White Boy Rick is the true story of Rick Wershe Jr., a kid of only fifteen living in Detroit with his father and sister, who becomes a drug kingpin and FBI informant when life leaves him and his family no other choice. It’s a riveting crime drama with excellent direction, and it’s a story told through its real-life characters rather than being wholly driven by plot. It’s a wise choice; White Boy Rick boasts tremendous performances from its core cast, and the powerful emotions on display drive the entire narrative.
Rick Wershe Sr. (Matthew McConaughey) is a poor, single father trying to make ends meet to support himself and his two children, Rick Jr. (Richie Merritt) and Dawn (Bel Powley). He sells guns illegally, which eventually catches the eye of the FBI, who then coerce Rick Jr. into becoming an informant to take down drug and arms dealers. What White Boy Rick does best is show the audience that these people have no other options; it’s not that they want to be living a life of crime, it’s that they have to. The struggles of America’s lower class are on full display. The bills have to be paid one way or another, and both Rick Sr. and Jr. have to do what they feel is necessary to survive.
Through all of the parodies, car commercials, and imitations, it’s easy to forget that McConaughey is an extremely gifted actor. He’s at the top of his game here as a father just trying to do right by his two kids. It’s a heartbreaking performance, riddled with moments of tough love, rage, helplessness and regret. He cares but never knows how to show it, and he wants a better life for his children than what they currently have but has no idea how to go about it. McConaughey fires on all fronts, holding the film’s emotional center together through most of its runtime.
Richie Merritt as the title character is spectacular, and it’s shocking to discover that this is his film debut. Merritt plays Rick with reservation and naivety: Rick goes about his illegal business with confidence, but whenever a situation arises where he no longer seems sure of what’s going to happen or he’s no longer in control, he becomes quiet and solemn. Rick is painfully aware of how hard life is for his family, and he seeks out small moments of happiness wherever he can, such as getting a giant stuffed bird for his sister, exploring abandoned urban areas with his friends, or catching a movie at the drive-in with a lady friend.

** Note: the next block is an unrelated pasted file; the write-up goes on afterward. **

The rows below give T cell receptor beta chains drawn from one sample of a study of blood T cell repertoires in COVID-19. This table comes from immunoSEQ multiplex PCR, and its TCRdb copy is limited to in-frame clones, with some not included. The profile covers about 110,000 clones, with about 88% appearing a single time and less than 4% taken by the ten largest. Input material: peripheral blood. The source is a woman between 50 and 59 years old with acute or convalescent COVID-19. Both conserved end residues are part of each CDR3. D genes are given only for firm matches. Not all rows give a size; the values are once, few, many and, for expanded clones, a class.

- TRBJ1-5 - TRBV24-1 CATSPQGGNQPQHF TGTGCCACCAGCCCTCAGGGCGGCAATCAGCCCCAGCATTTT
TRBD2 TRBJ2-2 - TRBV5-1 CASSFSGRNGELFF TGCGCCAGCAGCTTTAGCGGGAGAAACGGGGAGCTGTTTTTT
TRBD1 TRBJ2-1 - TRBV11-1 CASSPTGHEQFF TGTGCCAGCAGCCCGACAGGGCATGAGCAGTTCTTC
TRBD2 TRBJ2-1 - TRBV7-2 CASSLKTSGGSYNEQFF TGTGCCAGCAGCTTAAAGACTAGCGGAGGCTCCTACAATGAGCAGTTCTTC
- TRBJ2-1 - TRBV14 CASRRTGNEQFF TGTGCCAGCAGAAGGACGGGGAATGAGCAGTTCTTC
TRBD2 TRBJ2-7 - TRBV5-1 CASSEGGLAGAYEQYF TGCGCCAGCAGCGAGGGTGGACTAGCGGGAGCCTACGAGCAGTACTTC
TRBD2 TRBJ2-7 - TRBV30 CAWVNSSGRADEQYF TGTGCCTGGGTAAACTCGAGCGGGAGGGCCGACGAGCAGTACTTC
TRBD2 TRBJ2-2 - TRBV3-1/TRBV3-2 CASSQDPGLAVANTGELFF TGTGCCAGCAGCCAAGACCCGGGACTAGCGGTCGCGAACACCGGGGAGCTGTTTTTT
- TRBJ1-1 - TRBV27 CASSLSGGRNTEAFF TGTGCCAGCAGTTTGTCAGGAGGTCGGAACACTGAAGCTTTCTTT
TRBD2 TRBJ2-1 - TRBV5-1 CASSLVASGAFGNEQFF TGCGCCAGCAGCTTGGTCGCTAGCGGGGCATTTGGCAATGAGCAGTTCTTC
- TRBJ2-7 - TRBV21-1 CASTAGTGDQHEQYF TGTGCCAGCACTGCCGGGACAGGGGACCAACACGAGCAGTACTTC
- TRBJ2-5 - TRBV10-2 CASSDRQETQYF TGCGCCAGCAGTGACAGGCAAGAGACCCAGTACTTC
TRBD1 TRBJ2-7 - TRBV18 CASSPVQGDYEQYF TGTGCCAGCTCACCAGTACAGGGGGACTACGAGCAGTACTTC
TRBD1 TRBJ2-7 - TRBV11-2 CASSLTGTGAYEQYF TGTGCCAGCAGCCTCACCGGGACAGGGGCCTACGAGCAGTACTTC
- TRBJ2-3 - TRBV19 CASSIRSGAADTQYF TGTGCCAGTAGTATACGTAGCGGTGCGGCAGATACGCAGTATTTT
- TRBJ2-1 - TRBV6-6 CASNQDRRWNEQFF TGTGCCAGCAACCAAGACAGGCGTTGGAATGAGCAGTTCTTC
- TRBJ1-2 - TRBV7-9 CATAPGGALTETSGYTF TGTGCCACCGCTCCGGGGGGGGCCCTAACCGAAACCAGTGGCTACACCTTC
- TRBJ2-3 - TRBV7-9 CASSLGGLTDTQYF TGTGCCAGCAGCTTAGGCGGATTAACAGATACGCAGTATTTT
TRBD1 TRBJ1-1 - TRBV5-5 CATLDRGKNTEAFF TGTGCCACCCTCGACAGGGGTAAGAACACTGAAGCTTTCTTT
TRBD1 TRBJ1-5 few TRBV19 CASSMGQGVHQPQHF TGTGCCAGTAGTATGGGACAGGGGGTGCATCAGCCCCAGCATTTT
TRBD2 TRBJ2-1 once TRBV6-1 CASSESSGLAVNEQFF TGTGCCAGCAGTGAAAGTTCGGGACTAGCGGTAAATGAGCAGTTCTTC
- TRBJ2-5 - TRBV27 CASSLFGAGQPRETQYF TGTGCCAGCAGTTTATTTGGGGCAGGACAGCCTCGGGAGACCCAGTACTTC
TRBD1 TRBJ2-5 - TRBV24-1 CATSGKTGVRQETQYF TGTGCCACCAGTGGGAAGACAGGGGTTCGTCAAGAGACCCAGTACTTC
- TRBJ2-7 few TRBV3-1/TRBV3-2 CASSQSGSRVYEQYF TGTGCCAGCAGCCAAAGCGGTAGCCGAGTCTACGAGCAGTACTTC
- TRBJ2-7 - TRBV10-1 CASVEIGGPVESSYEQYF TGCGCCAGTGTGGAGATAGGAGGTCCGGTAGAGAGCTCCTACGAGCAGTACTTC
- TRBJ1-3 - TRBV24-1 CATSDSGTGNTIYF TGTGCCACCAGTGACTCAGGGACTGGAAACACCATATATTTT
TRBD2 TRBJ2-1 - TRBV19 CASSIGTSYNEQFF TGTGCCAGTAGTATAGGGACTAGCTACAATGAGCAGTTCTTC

Eventually though, real life catches up with him. He understands the shitty hand that he’s been dealt and the circumstances surrounding that, but like his father, he has extremely limited options as to what he can do about it. Throughout all the crime and undercover work, the film makes sure to give the audience jarring reminders that Rick is still just a child (Rick doesn’t know what a metaphor is, nor does he realize that the jewelry he wears is a Jewish star), making this true story all the more depressing.
Director Yann Demange (’71) keeps the energy up constantly, an impressive feat for a nearly two hour film. The story is immediately and easily engaging, and credit should go to the choice to focus on the Wershe family and their unique dynamic. The emotional family drama is far more riveting than any of the crimes being committed, and Demange seems to know this, giving much more attention to emotional character moments than anything else. You feel for this family and their hopeless situation, and you mourn their failures and losses right alongside them.
If there’s anything flawed with White Boy Rick, it’s the fact that the script could be seen as missing a few opportunities. The themes at work in the film, such as the plight of America’s poor, being forced into a life of crime to make ends meet, and the failure of this country’s judicial system shown through unjust mass incarceration, are shown through the eyes of a white family, whereas black families are more prone to fall victim to these situations and receive harsher punishment. The film doesn’t ignore it completely, there’s a short talk about how Rick would only serve “white time” if caught, as opposed to the rest of his gang who would be serving “black time”, but the chance for a larger and important discussion about these topics skates by.
The film starts out with a possible light at the end of the tunnel and a way out for the Wershe family. Rick begins enjoying life more as he becomes more successful, but who he feels safe with and who he can trust becomes smaller and smaller. The party has to end sometime, and the second half of the film turns dour and more desperate. The final act is heartbreaking and somber, leaving the audience to ponder over how this is but one hopeless story of a poor American family among millions. White Boy Rick is a solid and moving character-driven drama, carried on the back of its strong cast. In today’s times, where income inequality has only worsened, wages have become stagnant, and countless households have little to no money, this film tells a vital story.
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